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Bulb Growing Guide

In this guide we will be going over the basics of growing bulbs, water forcing bulbs, proper planting times, and more! For answers to specific questions, speak with a Garden Seventeen sales associate today!

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How to Grow Spring Blooming Bulbs

Most (if not all bulbs) need a period of darkness and cold temperatures to prompt them to grow and flower, so now is a good time to get your bulbs ready for planting. In Central Texas most bulbs can be planted between late September to early December for best results. 

Bulbs can be planted in a variety of places from mixed borders and flower beds, to pots and containers. They do best planted in full sun to partial shade, but some will tolerate shade. The shade will eventually diminish the blooms. You can also plant early blooming bulbs under deciduous trees like pecans, which don’t leaf out until mid-Spring.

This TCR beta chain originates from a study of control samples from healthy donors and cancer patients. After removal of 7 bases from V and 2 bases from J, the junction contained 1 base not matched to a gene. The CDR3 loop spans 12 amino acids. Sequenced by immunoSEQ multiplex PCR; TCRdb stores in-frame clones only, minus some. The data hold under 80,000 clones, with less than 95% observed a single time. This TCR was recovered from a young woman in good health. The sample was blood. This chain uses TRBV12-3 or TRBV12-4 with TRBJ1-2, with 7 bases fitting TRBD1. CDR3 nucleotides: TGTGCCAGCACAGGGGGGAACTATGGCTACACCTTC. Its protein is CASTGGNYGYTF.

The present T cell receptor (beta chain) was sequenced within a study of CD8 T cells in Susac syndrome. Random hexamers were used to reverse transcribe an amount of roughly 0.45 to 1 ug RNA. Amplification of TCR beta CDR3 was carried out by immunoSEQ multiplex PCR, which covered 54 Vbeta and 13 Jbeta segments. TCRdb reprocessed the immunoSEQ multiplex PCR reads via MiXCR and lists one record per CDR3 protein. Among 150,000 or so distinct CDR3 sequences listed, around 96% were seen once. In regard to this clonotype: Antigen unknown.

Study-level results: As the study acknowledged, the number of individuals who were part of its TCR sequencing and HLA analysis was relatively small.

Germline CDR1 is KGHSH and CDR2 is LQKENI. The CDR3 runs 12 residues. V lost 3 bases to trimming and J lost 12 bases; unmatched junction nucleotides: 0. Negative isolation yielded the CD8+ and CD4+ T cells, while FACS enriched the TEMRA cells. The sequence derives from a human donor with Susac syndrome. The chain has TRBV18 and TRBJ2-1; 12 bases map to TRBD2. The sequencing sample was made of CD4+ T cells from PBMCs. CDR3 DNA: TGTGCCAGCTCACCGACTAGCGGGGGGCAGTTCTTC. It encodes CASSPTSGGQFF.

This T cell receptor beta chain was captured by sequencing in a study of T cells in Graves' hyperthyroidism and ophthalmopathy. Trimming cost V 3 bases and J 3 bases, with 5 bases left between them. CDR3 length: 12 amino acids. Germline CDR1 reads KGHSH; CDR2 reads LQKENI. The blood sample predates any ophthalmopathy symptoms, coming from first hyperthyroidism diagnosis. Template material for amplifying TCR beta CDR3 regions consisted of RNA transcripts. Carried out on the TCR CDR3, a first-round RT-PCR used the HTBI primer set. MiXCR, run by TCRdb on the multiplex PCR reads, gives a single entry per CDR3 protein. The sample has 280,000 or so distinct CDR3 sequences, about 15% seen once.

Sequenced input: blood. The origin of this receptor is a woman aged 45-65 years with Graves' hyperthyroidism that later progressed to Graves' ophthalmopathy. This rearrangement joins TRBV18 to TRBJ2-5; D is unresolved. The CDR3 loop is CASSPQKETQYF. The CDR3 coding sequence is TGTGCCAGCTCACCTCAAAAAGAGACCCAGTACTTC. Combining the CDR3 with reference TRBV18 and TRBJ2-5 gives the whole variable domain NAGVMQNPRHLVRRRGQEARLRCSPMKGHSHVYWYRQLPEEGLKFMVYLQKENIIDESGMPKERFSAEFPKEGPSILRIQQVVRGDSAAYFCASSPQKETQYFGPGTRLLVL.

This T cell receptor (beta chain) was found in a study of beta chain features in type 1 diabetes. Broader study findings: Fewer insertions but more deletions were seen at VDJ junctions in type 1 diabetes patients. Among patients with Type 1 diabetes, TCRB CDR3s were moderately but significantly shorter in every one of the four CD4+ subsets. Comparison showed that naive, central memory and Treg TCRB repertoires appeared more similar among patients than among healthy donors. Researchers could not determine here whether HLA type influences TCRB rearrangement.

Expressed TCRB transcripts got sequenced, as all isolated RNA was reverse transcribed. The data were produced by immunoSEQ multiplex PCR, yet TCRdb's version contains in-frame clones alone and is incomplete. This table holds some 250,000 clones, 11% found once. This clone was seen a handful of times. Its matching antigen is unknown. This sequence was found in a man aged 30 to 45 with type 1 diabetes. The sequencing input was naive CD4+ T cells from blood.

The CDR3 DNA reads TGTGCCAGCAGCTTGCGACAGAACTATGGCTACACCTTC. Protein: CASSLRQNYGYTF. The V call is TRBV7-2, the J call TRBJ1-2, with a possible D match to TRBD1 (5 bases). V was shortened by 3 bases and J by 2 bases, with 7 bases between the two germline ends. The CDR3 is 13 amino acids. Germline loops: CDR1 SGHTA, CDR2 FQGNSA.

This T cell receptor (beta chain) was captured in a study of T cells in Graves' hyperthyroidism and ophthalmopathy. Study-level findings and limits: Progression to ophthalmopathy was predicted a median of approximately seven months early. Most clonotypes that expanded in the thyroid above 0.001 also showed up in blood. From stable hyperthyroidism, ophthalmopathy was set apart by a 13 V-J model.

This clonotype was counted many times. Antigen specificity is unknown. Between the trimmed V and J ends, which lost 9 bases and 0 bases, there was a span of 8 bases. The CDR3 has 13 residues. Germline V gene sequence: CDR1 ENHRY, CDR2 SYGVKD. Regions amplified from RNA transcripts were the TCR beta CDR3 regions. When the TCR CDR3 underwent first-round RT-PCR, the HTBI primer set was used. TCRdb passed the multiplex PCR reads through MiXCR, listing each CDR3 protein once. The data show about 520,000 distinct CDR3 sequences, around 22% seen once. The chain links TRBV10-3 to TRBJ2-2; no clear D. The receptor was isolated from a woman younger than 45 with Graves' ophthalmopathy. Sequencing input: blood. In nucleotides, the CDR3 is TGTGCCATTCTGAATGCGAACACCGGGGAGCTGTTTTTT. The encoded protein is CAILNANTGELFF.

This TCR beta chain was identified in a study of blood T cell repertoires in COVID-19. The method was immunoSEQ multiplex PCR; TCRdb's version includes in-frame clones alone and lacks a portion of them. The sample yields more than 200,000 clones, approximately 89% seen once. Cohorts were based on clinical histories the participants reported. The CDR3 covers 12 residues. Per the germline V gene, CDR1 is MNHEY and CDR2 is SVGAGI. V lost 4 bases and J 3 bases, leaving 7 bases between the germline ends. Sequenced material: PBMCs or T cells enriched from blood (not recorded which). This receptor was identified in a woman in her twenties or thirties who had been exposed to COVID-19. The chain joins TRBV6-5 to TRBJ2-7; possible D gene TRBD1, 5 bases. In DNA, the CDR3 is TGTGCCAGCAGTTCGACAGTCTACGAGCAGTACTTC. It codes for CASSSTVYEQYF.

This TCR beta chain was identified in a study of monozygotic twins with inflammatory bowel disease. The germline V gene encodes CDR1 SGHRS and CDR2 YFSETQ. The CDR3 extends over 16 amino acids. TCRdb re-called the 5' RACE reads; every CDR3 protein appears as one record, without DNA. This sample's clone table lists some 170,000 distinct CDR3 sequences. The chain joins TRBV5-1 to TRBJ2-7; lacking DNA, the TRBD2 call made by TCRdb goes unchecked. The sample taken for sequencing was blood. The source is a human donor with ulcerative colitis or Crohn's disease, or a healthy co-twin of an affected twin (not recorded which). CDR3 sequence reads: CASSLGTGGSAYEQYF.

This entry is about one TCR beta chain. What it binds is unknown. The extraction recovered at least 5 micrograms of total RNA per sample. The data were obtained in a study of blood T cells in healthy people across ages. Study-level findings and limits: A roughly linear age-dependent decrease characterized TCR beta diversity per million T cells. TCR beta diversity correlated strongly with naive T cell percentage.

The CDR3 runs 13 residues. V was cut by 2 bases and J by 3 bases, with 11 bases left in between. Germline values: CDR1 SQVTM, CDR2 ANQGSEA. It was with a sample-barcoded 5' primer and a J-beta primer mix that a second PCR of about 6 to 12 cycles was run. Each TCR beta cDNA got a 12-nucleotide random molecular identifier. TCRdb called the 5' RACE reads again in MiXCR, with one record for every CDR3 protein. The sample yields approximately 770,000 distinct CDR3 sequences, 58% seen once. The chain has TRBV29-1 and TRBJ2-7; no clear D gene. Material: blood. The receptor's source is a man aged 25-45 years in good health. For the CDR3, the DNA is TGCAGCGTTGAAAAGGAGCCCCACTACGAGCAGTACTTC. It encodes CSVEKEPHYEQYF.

Step 1) Pre-chilling:
Some bulbs (like Tulips and Hyacinth) require pre-chilling since we don’t get cold enough temperatures in Austin for as long as they need to be chilled. Put them in mesh bag in the refrigerator for 6-8 weeks prior to planting. Keep them away from apples while in the fridge because they emit a gas that inhibits the bulb growth. 

Step 2) Planting:
Plant bulbs at least 2 times deep as they are tall in well-draining soil with the pointed side up. If planting in ground, you can use a bulb planter or long trowel to make sure they get deep enough. Throwing a handful of bone meal at the bottom of the hole gives bulbs a boost for strong stems and beautiful flowers. In containers, make sure the pot has a drainage hole and use rich, loose potting soil when planting. 

Step 3) Spacing:
Bulbs don’t need a ton of room to bloom and they look best when planted in groups. For small bulbs like miniature Daffodils or Muscari, plant them in groups of 5-10 bulbs per square foot. For larger bulbs like Tulips, Alliums, or large Daffodils, plant them in groups of 3-5 per square foot. We recommend placing a name marker next to your bulbs so you don’t forget where and what you put it!